1.      Using restricted cooperation of different modules

                                                            iii.      Computation of environmental changes by the embodiment and situatedness

                                                           iv.      “Internal states” (given sensory input) help motivation states and decision making

                                                             v.      Like Hobbian learning/ reinforcement principles which can lead to more adaptive measures and thus more DoF, thus more autonomy

III.               Cognitive Systems

a.      Non-reactive structures

                                                               i.      Thinking and planning ahead, hence they are cognitive processes

                                                             ii.      Representative of the properties of the world

1.      Internal model is required for this

a.       Passive

                                                                                                                                       i.      Static, lexicon-like memory

                                                                                                                                     ii.      a.k.a context-world dependent because a particular behavior can only be elicited through a particular context and by a particular stimulating situation, i.e. a specific response

b.      “Dynamic”/ “manipulated world model

                                                                                                                                       i.      Memory to “play around with” to test different and new combinations of stored representative elements with the goal to find a new solution to a given problem

1.      Context free

2.      Manipulation of information

                                                            iii.      Nearest and most important outside world seen from “brain’s view” which is the own body

1.      Internal body model

a.       dfs that are arranged in a parallel fashion to what body is like

b.      dfs arranged in a serial order

                                                                                                                                       i.      Number of dfs can be reduced by fixed synergies (still reactive)

                                                                                                                                     ii.      Number of dfs can be reduced through introduction of cost function—vary by task (still reactive)

                                                                                                                                    iii.      Both are fast, but not flexible

                                                           iv.      A pure reactive system is not enough because it needs more flexibility and a more complicated system

1.      Internal body module makes sense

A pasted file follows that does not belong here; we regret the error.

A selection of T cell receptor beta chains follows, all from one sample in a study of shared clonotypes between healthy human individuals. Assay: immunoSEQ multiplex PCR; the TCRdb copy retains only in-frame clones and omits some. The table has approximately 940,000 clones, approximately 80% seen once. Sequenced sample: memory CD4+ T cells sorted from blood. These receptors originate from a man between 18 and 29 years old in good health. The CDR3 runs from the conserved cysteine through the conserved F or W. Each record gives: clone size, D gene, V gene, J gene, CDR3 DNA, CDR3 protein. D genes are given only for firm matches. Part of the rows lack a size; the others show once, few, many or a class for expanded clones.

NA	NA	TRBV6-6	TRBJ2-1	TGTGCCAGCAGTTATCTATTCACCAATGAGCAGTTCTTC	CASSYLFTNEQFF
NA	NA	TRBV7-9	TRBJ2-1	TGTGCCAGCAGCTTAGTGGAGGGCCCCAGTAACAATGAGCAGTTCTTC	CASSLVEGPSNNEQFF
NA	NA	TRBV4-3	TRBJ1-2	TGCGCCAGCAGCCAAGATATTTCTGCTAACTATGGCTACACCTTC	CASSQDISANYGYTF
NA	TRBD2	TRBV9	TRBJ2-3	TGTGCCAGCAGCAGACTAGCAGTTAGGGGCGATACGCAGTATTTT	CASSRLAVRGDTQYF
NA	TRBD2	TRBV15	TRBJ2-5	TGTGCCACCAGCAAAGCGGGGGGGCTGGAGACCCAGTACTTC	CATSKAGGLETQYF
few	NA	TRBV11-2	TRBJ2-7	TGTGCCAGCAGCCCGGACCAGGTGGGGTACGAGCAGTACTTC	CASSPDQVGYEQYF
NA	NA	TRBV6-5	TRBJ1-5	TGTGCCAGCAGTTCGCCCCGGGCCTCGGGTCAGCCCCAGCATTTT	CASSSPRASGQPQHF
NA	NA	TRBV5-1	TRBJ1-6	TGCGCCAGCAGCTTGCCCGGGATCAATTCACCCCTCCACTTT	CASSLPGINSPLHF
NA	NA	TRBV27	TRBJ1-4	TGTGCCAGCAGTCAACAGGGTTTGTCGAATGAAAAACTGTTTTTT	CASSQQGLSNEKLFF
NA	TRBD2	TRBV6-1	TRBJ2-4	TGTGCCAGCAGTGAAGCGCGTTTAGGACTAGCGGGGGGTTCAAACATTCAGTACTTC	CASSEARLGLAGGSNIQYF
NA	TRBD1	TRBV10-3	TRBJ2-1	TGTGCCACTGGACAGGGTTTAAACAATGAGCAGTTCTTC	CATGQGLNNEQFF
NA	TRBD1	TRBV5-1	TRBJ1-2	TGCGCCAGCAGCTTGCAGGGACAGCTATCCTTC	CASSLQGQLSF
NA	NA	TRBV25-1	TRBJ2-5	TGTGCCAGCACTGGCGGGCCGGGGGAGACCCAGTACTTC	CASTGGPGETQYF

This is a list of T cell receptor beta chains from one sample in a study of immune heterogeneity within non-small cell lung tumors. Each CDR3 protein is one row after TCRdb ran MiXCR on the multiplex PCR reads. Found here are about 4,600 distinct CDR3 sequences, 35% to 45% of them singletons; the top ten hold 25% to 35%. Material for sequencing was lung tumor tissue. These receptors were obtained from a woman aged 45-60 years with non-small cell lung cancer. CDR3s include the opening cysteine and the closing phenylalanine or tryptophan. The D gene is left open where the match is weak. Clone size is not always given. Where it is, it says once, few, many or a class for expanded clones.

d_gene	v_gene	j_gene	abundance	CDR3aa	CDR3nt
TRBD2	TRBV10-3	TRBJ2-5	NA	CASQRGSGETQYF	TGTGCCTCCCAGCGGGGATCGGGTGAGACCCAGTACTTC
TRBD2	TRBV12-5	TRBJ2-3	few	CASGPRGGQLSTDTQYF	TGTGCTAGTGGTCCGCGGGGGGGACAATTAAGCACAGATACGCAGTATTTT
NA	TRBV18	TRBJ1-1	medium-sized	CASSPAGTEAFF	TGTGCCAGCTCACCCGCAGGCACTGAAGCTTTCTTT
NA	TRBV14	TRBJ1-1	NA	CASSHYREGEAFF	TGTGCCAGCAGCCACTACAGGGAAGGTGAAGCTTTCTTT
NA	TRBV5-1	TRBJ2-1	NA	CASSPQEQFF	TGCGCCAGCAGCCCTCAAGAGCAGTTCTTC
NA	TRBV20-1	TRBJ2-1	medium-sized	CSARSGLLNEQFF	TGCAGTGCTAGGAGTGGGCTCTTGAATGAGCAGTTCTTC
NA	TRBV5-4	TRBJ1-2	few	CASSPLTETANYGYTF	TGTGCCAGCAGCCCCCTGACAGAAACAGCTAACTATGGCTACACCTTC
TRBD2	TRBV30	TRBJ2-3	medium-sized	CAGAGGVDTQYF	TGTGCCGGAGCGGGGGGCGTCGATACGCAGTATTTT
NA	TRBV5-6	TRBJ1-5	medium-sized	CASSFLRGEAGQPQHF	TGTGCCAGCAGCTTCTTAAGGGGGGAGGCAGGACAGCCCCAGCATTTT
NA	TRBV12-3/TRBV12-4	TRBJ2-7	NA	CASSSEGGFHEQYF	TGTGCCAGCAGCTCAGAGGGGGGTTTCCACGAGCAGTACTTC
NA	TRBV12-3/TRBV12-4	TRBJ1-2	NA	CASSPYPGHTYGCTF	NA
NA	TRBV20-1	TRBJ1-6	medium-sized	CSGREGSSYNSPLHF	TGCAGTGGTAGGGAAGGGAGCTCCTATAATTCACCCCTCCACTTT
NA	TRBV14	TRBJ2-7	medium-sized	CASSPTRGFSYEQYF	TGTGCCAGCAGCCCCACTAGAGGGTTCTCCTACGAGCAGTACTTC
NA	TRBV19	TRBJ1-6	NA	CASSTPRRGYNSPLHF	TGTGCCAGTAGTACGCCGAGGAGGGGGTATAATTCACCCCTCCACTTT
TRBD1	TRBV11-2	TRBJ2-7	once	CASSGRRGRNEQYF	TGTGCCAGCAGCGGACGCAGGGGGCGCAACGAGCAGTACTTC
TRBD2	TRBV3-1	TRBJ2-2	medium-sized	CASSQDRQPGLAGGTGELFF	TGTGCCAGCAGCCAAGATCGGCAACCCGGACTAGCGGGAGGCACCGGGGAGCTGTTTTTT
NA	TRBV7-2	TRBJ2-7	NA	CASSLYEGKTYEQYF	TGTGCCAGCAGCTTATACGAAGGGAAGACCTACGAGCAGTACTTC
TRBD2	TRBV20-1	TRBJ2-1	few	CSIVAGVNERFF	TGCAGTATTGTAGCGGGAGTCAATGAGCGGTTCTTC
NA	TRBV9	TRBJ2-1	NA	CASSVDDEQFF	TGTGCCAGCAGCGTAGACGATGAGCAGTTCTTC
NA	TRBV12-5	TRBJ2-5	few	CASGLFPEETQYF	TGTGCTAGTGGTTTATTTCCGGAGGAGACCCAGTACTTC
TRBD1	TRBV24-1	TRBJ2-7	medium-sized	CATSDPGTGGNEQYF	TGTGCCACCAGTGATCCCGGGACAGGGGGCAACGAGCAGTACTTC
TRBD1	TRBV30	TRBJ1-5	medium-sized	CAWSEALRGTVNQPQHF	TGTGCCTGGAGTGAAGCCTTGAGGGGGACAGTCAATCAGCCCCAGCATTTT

2.      Also needed for perceptual tasks

b.      These are neural network models—MMC (mean of multi- computation)

                                                               i.      Consists of a receiver network, which relaxes to adopt a stable state corresponding to a geometrical correct solution even when the input cannot fully constrain the situation.

IV.              Planning

a.      The neural model can do two things

                                                               i.      Move

                                                             ii.      Imagine/ plan movement

b.      This is due to the internal representation of the body and the world

c.      This MMC neural network can serve as the circuit through which motor performance, motor imaging, and motor planning occurs

d.      MMC can be used for the manipulation of knowledge and can configure different possible solutions until it finds one for a given task. (this is the basis of cognition)

                                                               i.      Decisions

1.      Continuous decision space as with movement

2.      Discrete decision space as with fight or flight

a.       Deliberate process

                                                                                                                                       i.      Discrete does not seem to be possible due to it’s after-the-fact descriptions

                                                                                                                                     ii.      Actual neural activity has to be performed in a continuous situation

                                                             ii.      MMC is a holistic approach, possibly located in the nasal ganglia, posterior parietal cortex, cerebellum, motor cortices

                                                            iii.      Perception is based in the same systems as consciousness

V.                 Internal perspective

a.      First person view point; distinction is not immediately observed because very tied to one’s view of self; subjective experience

                                                               i.      Doesn’t have to reflect our direct sensory input

                                                             ii.      Relies on content of a construct (mental) which then forms a subjective world model

b.      Accessible to only persons/individuals with experience

c.      Core consciousness

                                                               i.      Comes in a pulse-like fashion

                                                             ii.      Three states in time

1.      Initial state which corresponds to an actual state

2.      Arrival of another object (input)

3.      Reaction which results in a modified state of being (subjective experience)

d.      Holistic model which is parallel to the MMC and state of perception

VI.              Conclusion